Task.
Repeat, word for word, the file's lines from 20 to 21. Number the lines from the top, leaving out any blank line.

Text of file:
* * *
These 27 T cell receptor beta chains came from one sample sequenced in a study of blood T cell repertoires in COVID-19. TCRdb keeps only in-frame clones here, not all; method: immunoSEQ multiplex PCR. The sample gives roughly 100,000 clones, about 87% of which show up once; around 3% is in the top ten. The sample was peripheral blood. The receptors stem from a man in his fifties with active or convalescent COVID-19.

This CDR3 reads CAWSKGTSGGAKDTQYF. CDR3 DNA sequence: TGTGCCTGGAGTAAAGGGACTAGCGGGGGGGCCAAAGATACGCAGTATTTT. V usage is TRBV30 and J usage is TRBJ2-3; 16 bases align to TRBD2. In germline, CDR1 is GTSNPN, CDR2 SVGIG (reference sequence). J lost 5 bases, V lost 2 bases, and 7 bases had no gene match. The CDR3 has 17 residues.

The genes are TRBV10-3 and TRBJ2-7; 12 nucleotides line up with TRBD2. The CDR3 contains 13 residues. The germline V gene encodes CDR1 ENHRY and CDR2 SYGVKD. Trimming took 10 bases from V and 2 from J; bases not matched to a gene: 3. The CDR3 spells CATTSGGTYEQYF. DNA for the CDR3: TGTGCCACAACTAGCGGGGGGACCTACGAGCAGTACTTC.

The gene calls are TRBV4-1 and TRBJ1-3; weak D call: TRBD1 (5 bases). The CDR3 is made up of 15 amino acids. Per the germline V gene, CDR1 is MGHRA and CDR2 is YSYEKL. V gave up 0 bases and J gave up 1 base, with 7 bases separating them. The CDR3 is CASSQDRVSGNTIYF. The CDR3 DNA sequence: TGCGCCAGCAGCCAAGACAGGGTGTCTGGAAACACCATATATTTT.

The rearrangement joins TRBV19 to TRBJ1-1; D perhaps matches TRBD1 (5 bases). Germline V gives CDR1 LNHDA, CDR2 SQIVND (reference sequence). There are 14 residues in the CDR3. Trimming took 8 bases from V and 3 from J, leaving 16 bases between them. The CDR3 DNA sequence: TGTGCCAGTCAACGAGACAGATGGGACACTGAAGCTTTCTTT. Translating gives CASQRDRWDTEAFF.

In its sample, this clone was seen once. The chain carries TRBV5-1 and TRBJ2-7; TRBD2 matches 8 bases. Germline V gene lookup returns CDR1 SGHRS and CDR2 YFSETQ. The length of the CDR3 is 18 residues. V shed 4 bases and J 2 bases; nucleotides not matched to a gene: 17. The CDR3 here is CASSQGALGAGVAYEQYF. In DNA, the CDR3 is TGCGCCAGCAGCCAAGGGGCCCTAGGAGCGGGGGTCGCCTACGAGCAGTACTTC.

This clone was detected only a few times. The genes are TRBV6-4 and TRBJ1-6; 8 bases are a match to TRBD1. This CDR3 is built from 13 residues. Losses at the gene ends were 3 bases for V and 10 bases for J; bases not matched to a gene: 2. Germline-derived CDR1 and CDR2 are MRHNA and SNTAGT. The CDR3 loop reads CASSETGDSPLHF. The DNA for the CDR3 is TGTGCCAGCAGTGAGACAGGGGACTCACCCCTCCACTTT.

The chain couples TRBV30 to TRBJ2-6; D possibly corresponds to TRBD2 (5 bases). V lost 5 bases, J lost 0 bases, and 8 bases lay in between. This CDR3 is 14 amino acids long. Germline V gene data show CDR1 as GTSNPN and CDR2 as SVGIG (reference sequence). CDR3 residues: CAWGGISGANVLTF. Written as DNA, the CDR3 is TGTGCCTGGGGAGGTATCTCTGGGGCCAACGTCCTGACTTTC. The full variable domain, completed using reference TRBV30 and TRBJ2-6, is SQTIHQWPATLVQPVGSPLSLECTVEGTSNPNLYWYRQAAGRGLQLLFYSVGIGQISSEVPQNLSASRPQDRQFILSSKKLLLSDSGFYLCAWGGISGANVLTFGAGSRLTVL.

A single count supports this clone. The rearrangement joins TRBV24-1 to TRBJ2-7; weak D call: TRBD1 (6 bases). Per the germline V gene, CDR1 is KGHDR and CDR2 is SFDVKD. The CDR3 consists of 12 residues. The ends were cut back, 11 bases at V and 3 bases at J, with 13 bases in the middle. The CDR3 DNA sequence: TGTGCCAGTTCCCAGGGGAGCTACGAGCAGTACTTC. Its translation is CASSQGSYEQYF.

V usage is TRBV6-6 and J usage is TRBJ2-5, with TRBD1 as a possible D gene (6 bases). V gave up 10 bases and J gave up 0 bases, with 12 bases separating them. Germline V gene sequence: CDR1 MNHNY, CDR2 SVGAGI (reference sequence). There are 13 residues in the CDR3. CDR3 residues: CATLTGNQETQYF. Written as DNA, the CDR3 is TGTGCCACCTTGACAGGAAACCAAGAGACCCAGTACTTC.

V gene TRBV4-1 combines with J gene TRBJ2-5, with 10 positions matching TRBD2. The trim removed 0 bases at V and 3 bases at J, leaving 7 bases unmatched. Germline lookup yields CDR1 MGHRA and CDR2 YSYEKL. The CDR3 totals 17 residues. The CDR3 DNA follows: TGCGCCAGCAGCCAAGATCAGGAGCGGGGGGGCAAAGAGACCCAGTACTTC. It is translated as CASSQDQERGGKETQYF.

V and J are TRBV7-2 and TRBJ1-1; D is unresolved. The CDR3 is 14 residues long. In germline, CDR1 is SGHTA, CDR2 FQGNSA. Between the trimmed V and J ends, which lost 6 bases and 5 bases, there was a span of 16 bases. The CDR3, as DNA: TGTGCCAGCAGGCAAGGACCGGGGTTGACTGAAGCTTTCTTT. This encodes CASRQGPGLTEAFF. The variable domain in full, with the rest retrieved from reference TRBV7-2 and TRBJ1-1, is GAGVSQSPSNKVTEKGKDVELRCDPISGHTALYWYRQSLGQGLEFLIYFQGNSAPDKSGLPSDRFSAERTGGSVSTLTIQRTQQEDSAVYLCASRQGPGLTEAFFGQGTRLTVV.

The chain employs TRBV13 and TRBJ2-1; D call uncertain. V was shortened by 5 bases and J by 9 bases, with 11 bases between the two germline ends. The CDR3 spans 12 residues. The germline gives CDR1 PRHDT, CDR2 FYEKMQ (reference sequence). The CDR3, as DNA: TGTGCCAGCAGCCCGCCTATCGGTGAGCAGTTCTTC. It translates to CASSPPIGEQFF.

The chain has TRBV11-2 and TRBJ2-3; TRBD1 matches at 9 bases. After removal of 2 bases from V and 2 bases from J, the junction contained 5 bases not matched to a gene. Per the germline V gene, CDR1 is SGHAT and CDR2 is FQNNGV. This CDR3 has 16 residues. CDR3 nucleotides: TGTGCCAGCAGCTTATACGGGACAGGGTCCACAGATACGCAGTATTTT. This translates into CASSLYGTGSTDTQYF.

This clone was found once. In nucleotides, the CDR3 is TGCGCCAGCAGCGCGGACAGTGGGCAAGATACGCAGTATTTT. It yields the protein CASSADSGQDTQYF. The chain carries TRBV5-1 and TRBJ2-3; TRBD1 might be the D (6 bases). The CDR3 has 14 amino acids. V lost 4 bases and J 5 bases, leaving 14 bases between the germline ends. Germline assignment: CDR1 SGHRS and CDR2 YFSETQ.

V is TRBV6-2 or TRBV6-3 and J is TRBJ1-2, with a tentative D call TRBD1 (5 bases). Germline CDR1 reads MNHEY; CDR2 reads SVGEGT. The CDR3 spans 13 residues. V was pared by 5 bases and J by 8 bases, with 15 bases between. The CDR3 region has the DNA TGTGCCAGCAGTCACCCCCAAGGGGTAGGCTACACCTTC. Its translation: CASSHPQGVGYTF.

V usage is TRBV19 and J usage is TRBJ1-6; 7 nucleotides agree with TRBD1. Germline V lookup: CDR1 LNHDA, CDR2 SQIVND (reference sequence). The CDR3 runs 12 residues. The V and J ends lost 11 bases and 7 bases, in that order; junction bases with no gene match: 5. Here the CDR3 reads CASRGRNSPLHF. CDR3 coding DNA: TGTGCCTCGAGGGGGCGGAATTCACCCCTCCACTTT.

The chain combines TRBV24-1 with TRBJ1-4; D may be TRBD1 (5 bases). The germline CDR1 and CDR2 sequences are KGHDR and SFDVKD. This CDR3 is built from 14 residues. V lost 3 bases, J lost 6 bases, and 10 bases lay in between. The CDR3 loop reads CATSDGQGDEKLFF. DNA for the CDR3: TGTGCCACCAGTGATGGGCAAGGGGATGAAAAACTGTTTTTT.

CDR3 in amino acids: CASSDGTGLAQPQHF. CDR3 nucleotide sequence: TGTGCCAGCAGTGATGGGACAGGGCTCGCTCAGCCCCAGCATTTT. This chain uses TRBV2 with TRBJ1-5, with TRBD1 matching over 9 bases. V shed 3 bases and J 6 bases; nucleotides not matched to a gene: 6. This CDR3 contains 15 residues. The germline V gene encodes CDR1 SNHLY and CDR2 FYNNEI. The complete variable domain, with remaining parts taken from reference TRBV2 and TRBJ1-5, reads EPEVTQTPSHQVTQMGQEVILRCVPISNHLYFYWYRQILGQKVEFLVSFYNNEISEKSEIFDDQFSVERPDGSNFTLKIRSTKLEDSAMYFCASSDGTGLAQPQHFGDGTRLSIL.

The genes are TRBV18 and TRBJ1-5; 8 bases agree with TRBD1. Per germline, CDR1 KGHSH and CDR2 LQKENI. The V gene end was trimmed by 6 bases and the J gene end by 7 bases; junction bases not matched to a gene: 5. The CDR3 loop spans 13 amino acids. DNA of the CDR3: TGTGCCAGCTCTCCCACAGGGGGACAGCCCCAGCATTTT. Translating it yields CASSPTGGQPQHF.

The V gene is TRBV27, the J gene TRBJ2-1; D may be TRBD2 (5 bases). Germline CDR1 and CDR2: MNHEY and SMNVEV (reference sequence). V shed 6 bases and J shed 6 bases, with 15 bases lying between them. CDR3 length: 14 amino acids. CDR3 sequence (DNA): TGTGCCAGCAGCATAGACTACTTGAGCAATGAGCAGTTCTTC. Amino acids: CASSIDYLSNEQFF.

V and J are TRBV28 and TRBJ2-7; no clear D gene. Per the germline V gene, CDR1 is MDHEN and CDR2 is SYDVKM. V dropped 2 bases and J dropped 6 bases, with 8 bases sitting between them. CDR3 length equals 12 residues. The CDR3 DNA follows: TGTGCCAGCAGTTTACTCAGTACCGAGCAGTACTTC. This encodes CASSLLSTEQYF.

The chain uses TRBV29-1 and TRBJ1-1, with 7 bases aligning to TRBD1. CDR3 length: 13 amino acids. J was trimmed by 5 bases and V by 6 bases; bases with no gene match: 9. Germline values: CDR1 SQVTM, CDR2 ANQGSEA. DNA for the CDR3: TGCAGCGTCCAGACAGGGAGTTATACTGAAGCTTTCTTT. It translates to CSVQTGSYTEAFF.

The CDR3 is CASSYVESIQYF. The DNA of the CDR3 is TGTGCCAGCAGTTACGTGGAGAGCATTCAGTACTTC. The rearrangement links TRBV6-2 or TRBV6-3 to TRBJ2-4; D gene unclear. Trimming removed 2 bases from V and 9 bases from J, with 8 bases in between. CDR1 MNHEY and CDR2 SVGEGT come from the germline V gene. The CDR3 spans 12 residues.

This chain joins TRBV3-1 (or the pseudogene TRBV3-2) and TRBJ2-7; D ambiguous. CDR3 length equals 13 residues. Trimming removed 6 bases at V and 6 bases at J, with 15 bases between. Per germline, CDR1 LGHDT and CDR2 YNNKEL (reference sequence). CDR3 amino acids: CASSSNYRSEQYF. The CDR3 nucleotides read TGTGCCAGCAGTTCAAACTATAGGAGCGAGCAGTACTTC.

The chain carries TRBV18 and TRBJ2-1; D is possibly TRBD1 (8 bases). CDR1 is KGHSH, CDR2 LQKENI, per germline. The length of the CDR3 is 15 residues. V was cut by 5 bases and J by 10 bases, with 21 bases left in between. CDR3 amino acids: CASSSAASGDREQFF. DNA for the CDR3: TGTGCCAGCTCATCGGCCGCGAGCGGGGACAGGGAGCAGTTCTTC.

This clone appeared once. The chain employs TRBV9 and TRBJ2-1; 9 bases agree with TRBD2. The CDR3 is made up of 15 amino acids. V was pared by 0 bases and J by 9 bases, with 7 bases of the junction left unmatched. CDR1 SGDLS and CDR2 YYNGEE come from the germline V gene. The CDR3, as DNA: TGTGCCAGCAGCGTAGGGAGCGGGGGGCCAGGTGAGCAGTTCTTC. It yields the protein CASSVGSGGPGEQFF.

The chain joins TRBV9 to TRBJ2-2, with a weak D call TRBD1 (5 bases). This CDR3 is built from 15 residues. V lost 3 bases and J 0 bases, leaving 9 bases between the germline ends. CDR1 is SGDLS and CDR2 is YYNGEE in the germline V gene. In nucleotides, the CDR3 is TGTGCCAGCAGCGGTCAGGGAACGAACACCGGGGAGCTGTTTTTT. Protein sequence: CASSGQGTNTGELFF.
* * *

The genes are TRBV18 and TRBJ1-5; 8 bases agree with TRBD1. Per germline, CDR1 KGHSH and CDR2 LQKENI. The V gene end was trimmed by 6 bases and the J gene end by 7 bases; junction bases not matched to a gene: 5. The CDR3 loop spans 13 amino acids. DNA of the CDR3: TGTGCCAGCTCTCCCACAGGGGGACAGCCCCAGCATTTT. Translating it yields CASSPTGGQPQHF.

The V gene is TRBV27, the J gene TRBJ2-1; D may be TRBD2 (5 bases). Germline CDR1 and CDR2: MNHEY and SMNVEV (reference sequence). V shed 6 bases and J shed 6 bases, with 15 bases lying between them. CDR3 length: 14 amino acids. CDR3 sequence (DNA): TGTGCCAGCAGCATAGACTACTTGAGCAATGAGCAGTTCTTC. Amino acids: CASSIDYLSNEQFF.